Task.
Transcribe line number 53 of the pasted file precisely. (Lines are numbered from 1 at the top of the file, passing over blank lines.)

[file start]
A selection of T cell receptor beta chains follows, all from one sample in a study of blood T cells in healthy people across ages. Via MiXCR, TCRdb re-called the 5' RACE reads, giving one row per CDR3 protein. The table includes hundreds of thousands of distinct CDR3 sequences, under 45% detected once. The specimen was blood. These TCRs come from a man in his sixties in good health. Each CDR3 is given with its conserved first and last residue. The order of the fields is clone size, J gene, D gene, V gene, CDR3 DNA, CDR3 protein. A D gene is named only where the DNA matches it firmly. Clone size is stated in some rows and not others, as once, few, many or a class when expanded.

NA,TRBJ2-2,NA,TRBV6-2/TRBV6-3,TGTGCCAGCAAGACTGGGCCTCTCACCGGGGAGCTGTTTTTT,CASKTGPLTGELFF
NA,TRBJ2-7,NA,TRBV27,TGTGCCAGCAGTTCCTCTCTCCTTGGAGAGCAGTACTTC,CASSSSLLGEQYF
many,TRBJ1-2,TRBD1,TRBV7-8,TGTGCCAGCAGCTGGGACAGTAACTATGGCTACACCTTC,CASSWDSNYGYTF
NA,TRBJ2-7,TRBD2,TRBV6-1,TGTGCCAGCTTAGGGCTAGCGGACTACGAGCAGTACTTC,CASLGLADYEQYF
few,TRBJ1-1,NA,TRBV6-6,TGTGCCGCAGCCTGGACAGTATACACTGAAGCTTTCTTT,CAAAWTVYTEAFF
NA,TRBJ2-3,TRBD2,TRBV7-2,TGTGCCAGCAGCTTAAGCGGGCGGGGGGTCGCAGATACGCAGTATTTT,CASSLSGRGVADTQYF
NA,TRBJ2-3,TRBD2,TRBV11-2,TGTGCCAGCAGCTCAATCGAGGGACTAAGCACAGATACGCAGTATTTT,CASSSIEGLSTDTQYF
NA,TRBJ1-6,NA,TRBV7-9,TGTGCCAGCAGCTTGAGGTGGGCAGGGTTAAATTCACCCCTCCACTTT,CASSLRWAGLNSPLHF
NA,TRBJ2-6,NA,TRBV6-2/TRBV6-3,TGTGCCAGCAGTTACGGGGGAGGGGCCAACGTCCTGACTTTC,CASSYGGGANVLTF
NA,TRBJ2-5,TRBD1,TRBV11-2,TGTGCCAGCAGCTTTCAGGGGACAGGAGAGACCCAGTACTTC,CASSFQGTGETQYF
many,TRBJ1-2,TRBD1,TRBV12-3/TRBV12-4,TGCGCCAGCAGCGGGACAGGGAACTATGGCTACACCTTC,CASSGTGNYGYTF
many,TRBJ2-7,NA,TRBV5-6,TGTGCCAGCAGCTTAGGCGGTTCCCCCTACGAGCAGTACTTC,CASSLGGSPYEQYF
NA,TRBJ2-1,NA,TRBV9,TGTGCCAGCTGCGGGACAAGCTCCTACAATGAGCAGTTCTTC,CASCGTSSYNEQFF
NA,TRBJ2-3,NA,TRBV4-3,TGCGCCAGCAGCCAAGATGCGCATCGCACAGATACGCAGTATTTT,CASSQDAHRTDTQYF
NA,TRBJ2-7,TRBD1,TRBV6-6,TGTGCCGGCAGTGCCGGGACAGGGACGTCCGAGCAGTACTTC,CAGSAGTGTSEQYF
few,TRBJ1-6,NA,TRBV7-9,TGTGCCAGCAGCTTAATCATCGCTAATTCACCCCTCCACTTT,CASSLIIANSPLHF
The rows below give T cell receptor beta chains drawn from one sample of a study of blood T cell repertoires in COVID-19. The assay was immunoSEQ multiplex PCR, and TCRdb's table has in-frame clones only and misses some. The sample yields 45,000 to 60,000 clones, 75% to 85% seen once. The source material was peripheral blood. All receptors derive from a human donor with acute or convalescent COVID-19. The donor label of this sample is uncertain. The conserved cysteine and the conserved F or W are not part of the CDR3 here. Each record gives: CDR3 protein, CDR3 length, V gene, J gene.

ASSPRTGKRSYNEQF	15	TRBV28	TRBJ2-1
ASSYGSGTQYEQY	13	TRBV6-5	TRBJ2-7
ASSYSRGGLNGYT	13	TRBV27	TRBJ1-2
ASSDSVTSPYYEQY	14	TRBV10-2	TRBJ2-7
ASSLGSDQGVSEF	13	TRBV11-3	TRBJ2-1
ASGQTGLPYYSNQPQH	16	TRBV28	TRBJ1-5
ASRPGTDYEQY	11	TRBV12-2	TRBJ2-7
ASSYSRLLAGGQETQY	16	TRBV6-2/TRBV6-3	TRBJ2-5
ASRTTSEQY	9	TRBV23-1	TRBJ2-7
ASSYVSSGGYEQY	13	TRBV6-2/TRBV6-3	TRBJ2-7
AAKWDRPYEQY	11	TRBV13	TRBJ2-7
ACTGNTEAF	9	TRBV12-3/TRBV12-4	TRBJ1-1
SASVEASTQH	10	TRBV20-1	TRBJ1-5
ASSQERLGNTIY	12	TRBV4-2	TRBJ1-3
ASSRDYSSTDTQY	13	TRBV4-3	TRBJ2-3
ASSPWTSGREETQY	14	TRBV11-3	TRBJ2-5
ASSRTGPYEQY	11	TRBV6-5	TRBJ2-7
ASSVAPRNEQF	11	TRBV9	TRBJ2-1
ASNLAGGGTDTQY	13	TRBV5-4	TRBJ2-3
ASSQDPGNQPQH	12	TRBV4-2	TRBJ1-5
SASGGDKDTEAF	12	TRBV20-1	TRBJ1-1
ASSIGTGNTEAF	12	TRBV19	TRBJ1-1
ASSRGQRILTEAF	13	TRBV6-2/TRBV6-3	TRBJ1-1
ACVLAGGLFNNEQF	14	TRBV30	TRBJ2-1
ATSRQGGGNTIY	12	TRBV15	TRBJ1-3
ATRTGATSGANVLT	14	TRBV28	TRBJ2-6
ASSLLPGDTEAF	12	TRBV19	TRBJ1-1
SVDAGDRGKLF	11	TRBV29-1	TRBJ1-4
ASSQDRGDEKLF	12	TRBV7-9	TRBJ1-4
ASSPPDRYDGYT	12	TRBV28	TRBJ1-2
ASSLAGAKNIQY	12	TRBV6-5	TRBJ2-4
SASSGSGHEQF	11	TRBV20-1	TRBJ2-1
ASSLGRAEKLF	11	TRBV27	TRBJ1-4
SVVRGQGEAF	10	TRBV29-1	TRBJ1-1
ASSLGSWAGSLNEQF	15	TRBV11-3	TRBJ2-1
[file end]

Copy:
ASSLGSWAGSLNEQF	15	TRBV11-3	TRBJ2-1